While teachers and school leaders clearly have the strongest school-based influence on student outcomes, researchers have also found that professional support personnel also can have an important influence on both cognitive and non-cognitive student outcomes. Moreover, school support personnel have a particularly critical influence on the outcomes for students living in poverty—nearly 800,000 students in Pennsylvania schools in 2015.
In this White Paper, I examine access to three types of professional support personnel—librarians, nurses, and counselors. To varying degrees, research has found that access to librarians, nurses, and counselors can positively impact various student cognitive and non-cognitive outcomes.
There are three major findings that are consistent across all three roles (librarians, nurses, and counselors). First, the results clearly document a disturbing pattern of inequity with respect to access to librarians, nurses, and counselors in which schools enrolling the students most in need of additional support are the least likely to offer the additional support. This pattern of inequity is driven by an antiquated and clearly inequitable system of school funding that remains in place despite recent changes by the Pennsylvania legislature. This inequitable pattern demonstrates that students most in need of access to professional support personnel such as librarians, nurses, and counselors. The failure of the Commonwealth to ensure that these students have access to the professional support staff that their wealthier and White peers have access to creates a two-tiered system of education of haves and have-nots. The continuation of this system has negative ramifications for the Commonwealth in that fewer students than would otherwise be the case are well-prepared to enroll in and successfully complete post-secondary education.
Second, schools enrolling relatively few students are far less likely to provide their students access to professional support staff (librarians, nurses, and counselors). While this finding is driven in part by charter schools not employing professional support staff, the smallest public schools are still less likely to employ these professional support staff than larger schools. Research suggests that smaller schools—especially those located in smaller districts—simply cannot afford to employ such staff, particularly at a full-time level.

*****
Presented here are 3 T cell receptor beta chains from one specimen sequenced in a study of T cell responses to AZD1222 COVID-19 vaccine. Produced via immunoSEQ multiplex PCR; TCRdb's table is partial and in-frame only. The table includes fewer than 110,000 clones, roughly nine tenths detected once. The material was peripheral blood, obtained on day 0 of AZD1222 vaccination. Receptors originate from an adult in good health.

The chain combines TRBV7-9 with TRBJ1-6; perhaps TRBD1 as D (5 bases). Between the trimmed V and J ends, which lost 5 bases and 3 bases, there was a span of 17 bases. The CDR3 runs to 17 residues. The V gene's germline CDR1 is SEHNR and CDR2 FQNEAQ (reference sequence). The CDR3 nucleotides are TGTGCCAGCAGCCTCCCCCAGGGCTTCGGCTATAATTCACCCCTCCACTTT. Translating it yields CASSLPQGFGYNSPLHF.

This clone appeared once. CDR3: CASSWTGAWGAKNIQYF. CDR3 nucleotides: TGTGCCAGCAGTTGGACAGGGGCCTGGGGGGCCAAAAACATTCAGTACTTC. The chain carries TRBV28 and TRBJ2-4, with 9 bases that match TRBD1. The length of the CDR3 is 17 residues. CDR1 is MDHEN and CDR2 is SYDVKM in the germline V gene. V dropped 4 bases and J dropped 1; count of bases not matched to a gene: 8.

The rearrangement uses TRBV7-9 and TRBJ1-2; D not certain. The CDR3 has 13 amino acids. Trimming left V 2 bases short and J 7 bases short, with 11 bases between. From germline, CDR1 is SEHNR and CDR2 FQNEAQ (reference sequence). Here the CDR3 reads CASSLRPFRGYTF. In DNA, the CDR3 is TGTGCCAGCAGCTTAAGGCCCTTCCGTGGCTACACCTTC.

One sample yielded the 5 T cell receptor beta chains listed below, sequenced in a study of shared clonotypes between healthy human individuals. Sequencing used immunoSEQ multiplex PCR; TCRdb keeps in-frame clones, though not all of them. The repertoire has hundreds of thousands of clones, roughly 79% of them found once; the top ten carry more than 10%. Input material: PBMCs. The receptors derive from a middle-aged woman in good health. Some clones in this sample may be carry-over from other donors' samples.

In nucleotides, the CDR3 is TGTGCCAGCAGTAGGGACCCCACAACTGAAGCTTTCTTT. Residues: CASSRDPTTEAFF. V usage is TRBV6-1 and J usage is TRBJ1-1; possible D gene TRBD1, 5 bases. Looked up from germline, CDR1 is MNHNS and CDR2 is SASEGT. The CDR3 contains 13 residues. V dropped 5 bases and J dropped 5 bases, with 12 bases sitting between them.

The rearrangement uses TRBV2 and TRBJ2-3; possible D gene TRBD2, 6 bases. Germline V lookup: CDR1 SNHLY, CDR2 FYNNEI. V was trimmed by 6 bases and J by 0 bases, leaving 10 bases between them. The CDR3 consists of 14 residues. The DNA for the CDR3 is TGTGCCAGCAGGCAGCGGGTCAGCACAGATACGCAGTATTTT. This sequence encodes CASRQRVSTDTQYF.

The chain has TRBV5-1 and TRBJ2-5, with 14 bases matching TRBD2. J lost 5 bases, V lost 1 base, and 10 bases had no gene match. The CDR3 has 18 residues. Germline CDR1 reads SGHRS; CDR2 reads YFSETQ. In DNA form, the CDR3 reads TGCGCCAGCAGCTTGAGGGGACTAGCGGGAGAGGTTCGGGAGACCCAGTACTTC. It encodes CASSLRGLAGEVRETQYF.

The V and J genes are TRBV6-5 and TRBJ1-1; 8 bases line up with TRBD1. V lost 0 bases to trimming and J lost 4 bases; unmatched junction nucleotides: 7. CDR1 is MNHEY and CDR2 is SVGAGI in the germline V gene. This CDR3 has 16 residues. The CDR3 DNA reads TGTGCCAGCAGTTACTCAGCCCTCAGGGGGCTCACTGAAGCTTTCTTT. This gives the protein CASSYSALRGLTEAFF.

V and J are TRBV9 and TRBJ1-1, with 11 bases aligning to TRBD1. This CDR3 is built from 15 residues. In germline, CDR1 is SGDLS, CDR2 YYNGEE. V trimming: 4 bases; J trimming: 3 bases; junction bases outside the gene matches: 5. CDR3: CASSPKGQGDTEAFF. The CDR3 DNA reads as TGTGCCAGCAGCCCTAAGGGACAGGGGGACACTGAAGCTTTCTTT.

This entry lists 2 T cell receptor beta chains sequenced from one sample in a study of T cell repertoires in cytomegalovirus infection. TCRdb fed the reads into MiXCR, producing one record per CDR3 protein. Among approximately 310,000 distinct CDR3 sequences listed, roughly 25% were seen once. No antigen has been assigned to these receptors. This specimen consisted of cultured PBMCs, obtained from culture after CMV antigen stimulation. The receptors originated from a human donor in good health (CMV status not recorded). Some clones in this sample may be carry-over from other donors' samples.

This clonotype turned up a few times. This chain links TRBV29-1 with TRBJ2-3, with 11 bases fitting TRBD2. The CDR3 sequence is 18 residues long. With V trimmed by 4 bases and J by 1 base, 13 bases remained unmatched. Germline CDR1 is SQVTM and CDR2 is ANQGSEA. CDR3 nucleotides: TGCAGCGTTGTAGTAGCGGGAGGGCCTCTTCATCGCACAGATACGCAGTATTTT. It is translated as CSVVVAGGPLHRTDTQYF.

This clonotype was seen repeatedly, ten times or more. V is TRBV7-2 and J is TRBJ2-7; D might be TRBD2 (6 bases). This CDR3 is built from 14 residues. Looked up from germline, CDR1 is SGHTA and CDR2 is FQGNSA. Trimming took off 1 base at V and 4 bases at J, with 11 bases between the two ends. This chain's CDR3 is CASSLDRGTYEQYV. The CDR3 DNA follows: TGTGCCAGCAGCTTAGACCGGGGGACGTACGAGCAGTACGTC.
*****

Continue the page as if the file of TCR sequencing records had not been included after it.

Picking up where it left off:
Third, despite having the economic means to do so, very few charter schools employ librarians, nurses, and counselors. Why this is the case is unclear. But lack of financial ability is certainly not a viable reason given that: (a) hundreds of millions of dollars sent to charter schools for special education instruction is not spent on special education students; and, (b) charter schools close to $1,000 more per student on administration than public school districts, even after removing the influence of district size and school location in the state. Because charter schools are located primarily in major urban centers, students in Pennsylvania cities increasingly must choose between public schools that do not employ these professional support staff and charter schools that do not employ these professional support staff. This is not real choice.
Students in high-poverty schools, schools with large proportions of students of color, schools in low-wealth districts, and urban schools have less access to both part-time and full-time librarians.
Charter schools were much less likely to provide their students with access to any librarian or a full-time librarian. In fact, fewer than 15% of charter schools employed any type of librarian at any school. In comparison, at least 66% of public schools offered a librarian of any type across all three school levels.